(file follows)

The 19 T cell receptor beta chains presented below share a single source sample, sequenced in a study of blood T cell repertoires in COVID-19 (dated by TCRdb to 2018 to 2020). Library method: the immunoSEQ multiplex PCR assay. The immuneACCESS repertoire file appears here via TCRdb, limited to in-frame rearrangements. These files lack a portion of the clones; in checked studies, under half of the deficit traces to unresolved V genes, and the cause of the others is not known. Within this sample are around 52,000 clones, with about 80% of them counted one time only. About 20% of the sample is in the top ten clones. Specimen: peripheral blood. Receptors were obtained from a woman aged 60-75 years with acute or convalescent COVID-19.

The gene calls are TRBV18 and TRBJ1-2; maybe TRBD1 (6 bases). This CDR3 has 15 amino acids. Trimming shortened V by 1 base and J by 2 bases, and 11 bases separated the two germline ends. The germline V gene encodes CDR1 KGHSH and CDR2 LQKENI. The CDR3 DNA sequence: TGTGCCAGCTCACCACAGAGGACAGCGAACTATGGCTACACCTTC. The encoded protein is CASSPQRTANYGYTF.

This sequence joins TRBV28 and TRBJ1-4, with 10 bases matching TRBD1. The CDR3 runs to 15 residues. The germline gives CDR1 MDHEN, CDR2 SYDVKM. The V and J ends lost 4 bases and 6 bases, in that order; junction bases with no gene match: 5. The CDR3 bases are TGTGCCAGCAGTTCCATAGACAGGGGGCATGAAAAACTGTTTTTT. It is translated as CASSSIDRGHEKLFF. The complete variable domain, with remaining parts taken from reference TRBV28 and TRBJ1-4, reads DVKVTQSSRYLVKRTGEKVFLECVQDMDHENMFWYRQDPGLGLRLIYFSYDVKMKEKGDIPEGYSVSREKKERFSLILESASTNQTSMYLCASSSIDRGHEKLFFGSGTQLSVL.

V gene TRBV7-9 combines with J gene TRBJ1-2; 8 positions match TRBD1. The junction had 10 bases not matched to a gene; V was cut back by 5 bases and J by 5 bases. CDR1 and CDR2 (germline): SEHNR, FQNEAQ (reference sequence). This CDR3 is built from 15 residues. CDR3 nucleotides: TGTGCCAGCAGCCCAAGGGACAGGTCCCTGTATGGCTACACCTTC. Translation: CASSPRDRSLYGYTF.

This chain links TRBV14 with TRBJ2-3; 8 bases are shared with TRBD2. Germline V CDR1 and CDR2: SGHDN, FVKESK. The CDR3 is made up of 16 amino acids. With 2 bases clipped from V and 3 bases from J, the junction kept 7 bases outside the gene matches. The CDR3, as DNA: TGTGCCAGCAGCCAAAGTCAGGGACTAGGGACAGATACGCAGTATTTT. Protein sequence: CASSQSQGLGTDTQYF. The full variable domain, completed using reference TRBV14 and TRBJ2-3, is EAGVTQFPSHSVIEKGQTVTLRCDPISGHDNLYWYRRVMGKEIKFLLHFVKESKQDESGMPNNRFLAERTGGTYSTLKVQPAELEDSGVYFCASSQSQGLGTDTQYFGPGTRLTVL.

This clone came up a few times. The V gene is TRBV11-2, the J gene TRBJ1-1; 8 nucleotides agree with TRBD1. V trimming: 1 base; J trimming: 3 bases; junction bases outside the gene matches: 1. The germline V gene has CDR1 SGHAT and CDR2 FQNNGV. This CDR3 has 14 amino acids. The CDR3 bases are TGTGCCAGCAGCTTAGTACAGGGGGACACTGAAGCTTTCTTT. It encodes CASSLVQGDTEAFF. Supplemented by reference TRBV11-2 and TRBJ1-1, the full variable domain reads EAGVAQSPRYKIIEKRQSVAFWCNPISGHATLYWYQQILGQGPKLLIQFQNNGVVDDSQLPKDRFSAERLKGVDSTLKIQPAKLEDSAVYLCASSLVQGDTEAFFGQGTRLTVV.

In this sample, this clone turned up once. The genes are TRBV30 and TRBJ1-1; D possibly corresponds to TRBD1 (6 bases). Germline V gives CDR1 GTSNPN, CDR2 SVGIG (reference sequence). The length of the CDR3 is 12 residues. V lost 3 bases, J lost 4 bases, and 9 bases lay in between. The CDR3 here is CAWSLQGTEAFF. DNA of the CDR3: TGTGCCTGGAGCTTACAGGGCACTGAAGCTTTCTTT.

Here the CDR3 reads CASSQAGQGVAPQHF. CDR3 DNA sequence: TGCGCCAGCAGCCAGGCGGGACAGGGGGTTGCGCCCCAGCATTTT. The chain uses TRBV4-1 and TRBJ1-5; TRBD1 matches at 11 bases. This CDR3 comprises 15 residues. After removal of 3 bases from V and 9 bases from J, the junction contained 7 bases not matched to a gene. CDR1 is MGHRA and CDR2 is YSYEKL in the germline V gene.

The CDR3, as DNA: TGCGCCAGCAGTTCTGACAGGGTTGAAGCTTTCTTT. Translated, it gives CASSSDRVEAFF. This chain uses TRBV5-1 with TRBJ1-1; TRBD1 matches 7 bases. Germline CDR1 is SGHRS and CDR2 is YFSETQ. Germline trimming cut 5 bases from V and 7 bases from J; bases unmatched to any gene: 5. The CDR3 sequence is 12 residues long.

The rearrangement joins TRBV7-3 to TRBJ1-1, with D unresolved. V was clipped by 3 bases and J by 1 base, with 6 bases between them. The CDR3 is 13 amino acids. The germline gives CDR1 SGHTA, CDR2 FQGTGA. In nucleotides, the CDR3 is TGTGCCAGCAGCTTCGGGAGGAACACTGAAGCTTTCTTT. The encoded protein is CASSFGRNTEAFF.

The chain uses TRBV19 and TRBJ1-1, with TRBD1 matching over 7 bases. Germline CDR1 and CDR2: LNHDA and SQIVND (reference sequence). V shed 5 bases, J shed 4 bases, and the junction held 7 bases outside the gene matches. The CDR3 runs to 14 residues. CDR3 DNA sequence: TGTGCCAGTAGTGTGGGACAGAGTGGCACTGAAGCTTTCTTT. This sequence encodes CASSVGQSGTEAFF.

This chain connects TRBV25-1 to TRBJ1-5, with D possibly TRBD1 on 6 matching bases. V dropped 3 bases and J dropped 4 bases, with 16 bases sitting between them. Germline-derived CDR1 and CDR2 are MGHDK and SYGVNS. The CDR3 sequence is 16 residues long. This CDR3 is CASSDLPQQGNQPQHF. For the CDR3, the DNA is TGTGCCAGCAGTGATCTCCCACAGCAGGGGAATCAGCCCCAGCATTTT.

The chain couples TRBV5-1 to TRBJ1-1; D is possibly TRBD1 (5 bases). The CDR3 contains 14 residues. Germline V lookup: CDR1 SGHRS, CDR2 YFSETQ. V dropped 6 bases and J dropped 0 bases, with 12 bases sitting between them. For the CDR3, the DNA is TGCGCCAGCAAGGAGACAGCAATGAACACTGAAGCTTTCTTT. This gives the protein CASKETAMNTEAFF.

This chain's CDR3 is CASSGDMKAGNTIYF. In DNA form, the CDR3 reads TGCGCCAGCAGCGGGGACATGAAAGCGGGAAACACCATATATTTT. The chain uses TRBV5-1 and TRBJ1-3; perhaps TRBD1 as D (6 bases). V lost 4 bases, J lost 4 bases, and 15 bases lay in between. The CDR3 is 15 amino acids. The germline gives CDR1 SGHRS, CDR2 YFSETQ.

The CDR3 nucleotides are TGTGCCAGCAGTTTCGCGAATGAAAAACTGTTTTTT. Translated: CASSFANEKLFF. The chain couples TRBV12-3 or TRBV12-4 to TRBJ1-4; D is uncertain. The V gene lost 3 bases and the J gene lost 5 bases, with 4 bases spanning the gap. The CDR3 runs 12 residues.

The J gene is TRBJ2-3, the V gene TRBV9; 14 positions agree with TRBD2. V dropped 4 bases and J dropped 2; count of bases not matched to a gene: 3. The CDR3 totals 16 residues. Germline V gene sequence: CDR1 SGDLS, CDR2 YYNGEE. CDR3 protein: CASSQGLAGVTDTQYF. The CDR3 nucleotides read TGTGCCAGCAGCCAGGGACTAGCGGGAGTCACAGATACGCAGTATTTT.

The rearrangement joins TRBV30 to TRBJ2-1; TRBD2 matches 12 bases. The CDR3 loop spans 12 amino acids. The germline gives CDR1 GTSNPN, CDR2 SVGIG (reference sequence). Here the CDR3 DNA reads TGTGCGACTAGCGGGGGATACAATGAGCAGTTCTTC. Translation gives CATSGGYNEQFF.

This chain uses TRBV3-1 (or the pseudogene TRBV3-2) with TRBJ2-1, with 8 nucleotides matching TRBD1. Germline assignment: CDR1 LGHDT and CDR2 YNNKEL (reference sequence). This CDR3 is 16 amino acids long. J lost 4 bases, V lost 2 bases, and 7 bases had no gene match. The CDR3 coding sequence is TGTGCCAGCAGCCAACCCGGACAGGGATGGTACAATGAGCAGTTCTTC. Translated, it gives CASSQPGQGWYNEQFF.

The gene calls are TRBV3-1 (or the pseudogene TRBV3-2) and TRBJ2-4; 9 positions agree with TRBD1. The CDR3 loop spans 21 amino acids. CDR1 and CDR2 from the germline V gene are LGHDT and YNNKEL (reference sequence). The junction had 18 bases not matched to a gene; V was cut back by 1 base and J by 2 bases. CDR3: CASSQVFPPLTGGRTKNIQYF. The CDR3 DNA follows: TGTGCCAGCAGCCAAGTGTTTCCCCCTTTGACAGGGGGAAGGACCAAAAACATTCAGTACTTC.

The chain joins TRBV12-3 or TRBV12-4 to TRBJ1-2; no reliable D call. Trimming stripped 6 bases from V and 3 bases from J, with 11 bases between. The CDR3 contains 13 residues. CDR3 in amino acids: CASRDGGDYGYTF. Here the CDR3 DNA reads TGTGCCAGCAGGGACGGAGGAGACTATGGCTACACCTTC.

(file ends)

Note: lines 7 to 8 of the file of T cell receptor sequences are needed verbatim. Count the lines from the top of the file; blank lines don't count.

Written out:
In this sample, this clone turned up once. The genes are TRBV30 and TRBJ1-1; D possibly corresponds to TRBD1 (6 bases). Germline V gives CDR1 GTSNPN, CDR2 SVGIG (reference sequence). The length of the CDR3 is 12 residues. V lost 3 bases, J lost 4 bases, and 9 bases lay in between. The CDR3 here is CAWSLQGTEAFF. DNA of the CDR3: TGTGCCTGGAGCTTACAGGGCACTGAAGCTTTCTTT.

Here the CDR3 reads CASSQAGQGVAPQHF. CDR3 DNA sequence: TGCGCCAGCAGCCAGGCGGGACAGGGGGTTGCGCCCCAGCATTTT. The chain uses TRBV4-1 and TRBJ1-5; TRBD1 matches at 11 bases. This CDR3 comprises 15 residues. After removal of 3 bases from V and 9 bases from J, the junction contained 7 bases not matched to a gene. CDR1 is MGHRA and CDR2 is YSYEKL in the germline V gene.